Hong Kong property stocks under pressure as the shine comes off real estate
Higher interbank lending rates are seen as a negative for property developers
Hong Kong property stocks fell sharply Wednesday, as investors abandoned the sector amid concerns over the interest rate outlook and darkening prospects for the local property market.
The Hang Seng property subindex fell 4.91 per cent from Tuesday’s closing level, outpacing a 3.8 per cent drop in the Hang Seng Index, which settled at 18,886.30.
The interbank lending rate, or Hibor, jumped to 0.5547 per cent on Wednesday, its highest closing level in 5 ½ years.
KGI Asia executive director Ben Kwong saidinvestors worried about further weakness in the Hong Kong dollar and the impact of higher local interest rates.
“We already feel the impact of the rising Hibor rate so with the further weakening, maybe close to the 7.85 level, we’ll see the upward pressure on interest rates will be even higher,” he said.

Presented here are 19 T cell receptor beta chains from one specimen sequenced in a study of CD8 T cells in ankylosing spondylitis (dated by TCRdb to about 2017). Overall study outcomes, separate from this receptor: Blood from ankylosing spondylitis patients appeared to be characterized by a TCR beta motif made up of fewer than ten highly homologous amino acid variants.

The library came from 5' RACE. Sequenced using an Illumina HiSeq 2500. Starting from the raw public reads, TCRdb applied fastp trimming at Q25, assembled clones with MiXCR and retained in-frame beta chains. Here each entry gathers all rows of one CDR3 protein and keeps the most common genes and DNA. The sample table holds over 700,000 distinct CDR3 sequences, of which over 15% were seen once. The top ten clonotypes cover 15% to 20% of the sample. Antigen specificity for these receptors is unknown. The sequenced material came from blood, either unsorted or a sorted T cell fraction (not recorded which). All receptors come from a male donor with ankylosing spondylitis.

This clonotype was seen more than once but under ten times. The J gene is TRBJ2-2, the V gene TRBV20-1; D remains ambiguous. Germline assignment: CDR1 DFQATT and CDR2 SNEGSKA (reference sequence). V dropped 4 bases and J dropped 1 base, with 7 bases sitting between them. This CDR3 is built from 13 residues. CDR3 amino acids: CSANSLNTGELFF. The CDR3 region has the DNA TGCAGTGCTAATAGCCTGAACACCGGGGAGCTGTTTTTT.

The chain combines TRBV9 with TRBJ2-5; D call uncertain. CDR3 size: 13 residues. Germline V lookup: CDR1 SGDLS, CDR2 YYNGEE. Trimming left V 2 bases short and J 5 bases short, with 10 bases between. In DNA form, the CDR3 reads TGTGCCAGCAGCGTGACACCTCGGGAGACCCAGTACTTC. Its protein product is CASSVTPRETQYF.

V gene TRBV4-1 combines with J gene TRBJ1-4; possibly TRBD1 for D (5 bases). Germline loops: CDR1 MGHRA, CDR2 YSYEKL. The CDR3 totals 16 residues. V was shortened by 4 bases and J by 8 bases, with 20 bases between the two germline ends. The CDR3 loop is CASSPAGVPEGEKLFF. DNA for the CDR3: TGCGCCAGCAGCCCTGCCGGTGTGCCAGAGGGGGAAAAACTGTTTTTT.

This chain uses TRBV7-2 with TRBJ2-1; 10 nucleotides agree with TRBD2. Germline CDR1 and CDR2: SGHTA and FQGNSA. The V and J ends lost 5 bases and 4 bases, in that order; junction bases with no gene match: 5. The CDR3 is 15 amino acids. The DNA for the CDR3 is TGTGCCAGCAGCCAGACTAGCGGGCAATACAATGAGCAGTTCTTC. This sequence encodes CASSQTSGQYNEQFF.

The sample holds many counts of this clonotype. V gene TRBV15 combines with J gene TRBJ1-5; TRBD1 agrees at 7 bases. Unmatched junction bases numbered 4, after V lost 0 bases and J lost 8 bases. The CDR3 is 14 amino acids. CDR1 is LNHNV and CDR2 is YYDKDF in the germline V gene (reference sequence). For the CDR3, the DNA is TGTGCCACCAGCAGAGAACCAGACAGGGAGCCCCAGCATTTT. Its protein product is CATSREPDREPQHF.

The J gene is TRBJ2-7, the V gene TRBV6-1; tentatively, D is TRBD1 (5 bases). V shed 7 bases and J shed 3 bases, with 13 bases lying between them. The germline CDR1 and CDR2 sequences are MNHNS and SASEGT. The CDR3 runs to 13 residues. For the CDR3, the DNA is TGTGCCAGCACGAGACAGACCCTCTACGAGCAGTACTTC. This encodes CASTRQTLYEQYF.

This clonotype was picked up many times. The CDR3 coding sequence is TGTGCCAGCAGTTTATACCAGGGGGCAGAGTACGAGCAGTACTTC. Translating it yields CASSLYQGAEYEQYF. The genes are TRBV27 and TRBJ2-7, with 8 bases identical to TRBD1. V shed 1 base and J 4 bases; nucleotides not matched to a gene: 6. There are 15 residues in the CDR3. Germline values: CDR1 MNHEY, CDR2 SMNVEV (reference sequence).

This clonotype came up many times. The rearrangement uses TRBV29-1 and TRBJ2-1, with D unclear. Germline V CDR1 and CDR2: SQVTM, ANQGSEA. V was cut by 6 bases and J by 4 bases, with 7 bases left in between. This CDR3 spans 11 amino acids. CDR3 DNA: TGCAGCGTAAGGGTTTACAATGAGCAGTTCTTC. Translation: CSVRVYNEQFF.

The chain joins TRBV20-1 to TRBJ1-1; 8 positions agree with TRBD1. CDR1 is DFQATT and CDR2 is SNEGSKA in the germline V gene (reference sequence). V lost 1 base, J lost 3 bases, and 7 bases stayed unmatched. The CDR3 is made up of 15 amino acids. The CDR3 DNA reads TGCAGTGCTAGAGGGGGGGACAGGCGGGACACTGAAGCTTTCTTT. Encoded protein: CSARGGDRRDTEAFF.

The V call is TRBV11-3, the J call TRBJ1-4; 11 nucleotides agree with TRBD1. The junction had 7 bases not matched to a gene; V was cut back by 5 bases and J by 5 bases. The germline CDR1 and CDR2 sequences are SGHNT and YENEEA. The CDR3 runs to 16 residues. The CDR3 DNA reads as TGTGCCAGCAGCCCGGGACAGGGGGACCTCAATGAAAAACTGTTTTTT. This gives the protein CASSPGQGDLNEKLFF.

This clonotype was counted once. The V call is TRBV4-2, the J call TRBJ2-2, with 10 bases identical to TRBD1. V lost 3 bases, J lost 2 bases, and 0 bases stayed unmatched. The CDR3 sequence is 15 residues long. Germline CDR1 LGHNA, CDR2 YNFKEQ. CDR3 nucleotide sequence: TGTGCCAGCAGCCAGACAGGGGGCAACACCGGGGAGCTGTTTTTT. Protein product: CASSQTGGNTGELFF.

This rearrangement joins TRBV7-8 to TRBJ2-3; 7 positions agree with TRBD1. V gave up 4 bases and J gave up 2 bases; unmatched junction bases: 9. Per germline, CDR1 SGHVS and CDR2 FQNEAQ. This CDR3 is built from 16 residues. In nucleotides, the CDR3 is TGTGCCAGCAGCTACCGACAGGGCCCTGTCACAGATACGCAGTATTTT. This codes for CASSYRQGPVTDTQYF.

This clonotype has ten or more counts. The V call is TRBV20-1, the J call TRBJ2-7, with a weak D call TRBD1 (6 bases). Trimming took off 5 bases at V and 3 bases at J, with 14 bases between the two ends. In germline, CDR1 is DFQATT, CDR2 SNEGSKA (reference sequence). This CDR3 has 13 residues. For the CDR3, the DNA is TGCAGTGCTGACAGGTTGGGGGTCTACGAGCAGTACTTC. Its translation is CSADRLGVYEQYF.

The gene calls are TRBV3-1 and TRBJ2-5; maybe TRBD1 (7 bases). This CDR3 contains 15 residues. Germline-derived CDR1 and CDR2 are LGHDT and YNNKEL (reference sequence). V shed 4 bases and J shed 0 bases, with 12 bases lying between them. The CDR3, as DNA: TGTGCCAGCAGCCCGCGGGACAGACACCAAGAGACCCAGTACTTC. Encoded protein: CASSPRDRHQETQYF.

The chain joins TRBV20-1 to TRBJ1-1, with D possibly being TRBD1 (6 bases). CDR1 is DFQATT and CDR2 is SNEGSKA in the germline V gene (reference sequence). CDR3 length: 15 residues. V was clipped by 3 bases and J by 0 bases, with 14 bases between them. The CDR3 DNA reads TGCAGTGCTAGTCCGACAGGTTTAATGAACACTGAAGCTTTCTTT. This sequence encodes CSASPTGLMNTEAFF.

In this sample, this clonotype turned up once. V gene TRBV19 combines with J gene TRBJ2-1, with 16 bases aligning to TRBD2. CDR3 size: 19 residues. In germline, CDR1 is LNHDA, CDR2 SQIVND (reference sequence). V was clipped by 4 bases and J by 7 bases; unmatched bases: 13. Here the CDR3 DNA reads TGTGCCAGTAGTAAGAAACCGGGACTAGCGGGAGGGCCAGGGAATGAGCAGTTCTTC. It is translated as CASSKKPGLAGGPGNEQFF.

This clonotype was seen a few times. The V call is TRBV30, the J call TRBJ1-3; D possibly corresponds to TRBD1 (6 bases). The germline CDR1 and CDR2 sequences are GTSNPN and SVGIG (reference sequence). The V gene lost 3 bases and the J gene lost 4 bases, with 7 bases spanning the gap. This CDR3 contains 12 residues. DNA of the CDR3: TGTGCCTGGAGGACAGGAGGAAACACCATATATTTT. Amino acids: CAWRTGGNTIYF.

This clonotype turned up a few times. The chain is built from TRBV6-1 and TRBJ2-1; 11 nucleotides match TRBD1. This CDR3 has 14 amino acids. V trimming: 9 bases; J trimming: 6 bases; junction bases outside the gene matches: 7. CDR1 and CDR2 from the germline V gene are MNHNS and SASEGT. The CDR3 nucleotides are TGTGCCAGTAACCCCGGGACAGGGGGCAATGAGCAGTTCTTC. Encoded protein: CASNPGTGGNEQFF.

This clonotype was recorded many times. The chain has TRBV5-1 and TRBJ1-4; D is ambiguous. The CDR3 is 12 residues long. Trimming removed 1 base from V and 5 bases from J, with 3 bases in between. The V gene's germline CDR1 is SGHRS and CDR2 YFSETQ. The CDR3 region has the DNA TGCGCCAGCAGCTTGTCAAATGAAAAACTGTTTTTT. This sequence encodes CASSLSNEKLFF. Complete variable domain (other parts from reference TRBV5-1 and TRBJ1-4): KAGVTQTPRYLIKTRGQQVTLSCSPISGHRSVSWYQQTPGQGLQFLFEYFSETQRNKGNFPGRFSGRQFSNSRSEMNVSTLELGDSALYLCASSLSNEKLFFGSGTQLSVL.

“So when the interest rates go up, which sector are you going to short?” Kwong said, implying that property developers would face a difficult period ahead.
Cheung Kong Property Holdings dropped 6.83 per cent to HK$41.60, while Henderson Land Development performed only slightly better, tumbling 6.52 per cent to HK$40.15.
Other companies, such as New World Development, saw a relatively milder drop, the shares falling 3.51 per cent by close at HK$6.59.
Tung Shing Securities equities analyst Ivan Li said the decline in Hong Kong stocks could also be attributed to fears about further US interest rate gains.
“There is now some concern that Hong Kong banks may follow suit and of course that will give a little more pressure to homeowners that pay mortgages,” he said.
Kwong said while stock markets were showing bearish sentiment and global currencies were doing poorly, it was hard to predict when property stocks would turn a corner.
“It depends on whether the Hong Kong dollar will continue to be under pressure and how significant an effort it will have on the interest rate movement,” he said.
“Now the market situation is pretty abnormal.... when the storm is coming people don’t want to pick up a flower on the street, they’re trying to find shelter.”